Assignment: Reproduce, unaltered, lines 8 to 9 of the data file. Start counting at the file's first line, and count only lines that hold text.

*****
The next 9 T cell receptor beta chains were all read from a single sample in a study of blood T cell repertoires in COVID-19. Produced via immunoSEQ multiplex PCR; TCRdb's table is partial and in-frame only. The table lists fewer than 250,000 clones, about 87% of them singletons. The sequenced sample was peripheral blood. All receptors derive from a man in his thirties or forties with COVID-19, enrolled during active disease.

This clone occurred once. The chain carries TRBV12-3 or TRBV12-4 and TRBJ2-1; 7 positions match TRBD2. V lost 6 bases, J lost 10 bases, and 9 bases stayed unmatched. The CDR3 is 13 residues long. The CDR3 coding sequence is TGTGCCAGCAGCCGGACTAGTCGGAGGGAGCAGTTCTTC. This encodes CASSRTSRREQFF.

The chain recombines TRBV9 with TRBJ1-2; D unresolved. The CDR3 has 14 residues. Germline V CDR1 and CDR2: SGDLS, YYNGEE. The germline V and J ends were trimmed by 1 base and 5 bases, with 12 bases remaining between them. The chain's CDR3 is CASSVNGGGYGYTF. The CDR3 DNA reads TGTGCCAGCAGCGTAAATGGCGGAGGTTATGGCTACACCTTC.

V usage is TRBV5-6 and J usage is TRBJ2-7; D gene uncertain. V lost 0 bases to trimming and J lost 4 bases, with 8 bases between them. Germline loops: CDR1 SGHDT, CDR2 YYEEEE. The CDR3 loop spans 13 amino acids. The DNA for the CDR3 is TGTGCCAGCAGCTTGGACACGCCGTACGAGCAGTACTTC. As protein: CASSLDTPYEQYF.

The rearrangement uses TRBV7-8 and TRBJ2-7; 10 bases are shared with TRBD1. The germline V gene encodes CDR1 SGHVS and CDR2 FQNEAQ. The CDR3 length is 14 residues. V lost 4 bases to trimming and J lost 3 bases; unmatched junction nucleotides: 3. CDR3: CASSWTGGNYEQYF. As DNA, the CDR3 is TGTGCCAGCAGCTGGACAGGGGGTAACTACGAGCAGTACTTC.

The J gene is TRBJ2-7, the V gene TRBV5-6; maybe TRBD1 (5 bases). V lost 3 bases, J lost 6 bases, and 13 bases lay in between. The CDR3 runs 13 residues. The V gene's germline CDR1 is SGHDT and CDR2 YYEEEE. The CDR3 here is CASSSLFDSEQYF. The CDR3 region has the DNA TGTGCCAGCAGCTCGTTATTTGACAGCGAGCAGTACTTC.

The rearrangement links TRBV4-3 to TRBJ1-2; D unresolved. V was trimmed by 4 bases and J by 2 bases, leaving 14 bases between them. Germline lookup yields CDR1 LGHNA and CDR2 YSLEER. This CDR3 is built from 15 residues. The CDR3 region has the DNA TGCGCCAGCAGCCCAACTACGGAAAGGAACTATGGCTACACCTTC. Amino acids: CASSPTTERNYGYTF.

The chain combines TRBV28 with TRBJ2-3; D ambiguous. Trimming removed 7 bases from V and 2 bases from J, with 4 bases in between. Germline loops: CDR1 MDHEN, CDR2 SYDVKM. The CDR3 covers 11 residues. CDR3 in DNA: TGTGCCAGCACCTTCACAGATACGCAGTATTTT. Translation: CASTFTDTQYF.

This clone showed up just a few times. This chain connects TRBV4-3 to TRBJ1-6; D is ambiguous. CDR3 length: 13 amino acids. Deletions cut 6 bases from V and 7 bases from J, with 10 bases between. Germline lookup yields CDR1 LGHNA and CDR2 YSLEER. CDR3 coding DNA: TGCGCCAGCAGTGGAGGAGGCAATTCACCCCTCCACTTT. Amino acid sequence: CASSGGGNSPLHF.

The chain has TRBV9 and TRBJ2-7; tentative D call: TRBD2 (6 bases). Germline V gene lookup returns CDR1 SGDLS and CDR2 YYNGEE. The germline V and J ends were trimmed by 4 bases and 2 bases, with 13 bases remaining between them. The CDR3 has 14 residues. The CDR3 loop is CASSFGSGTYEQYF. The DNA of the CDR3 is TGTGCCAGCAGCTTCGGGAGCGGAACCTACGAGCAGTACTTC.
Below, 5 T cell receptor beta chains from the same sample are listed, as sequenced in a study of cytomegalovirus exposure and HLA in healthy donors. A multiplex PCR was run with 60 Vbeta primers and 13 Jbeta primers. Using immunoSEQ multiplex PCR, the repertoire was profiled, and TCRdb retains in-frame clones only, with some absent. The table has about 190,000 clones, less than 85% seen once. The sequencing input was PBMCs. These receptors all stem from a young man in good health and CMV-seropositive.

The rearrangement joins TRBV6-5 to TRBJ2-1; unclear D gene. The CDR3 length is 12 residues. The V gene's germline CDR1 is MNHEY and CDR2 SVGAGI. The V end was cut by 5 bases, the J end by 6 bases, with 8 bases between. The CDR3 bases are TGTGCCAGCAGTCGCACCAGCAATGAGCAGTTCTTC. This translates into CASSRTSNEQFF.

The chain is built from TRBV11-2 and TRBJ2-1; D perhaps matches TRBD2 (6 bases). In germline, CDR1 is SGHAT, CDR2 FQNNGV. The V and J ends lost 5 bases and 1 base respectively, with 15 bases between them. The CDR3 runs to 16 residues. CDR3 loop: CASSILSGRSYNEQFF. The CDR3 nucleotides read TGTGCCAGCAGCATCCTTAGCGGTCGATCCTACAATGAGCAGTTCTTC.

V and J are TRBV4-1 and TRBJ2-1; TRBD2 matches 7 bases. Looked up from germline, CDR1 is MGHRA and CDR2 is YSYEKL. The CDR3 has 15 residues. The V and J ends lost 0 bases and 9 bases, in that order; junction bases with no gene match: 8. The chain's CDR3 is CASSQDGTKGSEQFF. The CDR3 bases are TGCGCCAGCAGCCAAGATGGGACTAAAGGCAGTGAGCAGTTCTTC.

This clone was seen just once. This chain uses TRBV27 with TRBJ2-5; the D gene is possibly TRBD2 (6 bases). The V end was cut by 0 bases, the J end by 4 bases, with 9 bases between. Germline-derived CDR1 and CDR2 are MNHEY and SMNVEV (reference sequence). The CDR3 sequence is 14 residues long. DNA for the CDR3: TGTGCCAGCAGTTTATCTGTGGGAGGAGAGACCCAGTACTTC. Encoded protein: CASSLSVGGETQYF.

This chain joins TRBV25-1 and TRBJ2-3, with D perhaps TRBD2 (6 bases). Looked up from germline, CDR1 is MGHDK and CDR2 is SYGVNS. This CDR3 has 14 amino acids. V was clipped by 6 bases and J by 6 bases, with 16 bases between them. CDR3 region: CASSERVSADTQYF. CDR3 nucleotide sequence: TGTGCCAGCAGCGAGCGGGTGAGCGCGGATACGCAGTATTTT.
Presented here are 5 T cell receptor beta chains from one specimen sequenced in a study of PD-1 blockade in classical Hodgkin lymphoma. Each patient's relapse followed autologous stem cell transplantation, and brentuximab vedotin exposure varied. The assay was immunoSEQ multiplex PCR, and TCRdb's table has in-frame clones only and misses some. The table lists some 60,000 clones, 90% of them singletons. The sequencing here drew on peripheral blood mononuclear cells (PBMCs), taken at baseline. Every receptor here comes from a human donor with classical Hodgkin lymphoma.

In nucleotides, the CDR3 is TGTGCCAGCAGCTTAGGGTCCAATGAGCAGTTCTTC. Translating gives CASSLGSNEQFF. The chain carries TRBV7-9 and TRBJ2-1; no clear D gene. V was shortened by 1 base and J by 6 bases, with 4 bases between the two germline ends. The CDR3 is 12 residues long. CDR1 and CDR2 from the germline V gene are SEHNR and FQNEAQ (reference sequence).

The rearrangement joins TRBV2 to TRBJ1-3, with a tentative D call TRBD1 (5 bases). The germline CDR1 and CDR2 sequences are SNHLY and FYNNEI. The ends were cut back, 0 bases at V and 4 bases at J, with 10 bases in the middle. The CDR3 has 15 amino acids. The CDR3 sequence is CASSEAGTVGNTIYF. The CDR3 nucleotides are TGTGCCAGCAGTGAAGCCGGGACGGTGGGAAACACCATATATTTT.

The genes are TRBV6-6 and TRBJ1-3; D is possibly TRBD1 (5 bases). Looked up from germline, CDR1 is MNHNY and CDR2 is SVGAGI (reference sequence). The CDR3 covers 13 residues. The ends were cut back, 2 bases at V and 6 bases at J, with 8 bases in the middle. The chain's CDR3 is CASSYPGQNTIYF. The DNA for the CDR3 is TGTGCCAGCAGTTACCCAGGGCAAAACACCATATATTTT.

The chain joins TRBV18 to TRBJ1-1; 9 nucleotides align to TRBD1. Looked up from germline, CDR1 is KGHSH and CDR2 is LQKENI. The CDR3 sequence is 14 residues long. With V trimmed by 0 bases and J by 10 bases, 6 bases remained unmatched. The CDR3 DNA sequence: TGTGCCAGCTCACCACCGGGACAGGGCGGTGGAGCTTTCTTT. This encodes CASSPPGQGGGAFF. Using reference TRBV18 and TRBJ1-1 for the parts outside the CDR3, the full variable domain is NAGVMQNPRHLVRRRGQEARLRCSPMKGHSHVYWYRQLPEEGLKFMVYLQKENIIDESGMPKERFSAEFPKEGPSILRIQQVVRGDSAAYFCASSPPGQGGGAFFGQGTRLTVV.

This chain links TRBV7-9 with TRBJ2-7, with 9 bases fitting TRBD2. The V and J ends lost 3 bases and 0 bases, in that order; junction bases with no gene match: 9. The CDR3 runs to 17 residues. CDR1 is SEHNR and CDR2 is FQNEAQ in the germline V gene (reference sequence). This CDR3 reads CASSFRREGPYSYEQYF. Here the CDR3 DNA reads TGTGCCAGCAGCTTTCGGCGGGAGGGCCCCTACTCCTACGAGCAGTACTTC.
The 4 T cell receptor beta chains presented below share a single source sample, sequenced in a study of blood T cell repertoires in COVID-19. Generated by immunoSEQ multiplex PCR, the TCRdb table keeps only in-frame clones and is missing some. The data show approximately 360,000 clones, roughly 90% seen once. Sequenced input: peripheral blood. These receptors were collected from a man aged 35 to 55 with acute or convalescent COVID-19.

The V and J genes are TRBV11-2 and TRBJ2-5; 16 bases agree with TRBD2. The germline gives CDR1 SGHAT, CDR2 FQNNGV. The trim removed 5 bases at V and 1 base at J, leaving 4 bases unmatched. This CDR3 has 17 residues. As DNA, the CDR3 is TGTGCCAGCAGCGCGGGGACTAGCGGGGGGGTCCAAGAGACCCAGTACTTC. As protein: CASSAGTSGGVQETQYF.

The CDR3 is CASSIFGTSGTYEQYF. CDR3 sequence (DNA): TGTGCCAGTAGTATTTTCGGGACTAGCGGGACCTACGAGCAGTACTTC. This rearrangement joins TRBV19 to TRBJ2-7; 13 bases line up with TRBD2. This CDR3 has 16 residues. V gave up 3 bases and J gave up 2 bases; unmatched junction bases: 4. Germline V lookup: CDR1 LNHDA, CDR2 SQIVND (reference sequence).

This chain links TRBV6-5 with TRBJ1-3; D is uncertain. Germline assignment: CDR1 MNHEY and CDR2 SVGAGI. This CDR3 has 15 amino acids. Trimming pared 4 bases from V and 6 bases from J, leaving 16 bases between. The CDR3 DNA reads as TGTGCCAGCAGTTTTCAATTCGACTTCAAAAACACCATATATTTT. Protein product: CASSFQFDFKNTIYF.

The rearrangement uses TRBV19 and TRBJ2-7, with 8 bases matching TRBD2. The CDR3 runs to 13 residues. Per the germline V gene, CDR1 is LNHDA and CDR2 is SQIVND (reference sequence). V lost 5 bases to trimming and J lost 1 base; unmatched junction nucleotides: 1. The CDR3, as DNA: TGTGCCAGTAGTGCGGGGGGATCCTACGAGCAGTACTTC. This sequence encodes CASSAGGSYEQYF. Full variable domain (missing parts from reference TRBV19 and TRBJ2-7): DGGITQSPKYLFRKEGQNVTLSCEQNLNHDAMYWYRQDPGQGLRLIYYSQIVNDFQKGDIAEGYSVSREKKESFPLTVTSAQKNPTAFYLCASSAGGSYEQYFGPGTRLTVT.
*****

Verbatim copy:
The chain combines TRBV28 with TRBJ2-3; D ambiguous. Trimming removed 7 bases from V and 2 bases from J, with 4 bases in between. Germline loops: CDR1 MDHEN, CDR2 SYDVKM. The CDR3 covers 11 residues. CDR3 in DNA: TGTGCCAGCACCTTCACAGATACGCAGTATTTT. Translation: CASTFTDTQYF.

This clone showed up just a few times. This chain connects TRBV4-3 to TRBJ1-6; D is ambiguous. CDR3 length: 13 amino acids. Deletions cut 6 bases from V and 7 bases from J, with 10 bases between. Germline lookup yields CDR1 LGHNA and CDR2 YSLEER. CDR3 coding DNA: TGCGCCAGCAGTGGAGGAGGCAATTCACCCCTCCACTTT. Amino acid sequence: CASSGGGNSPLHF.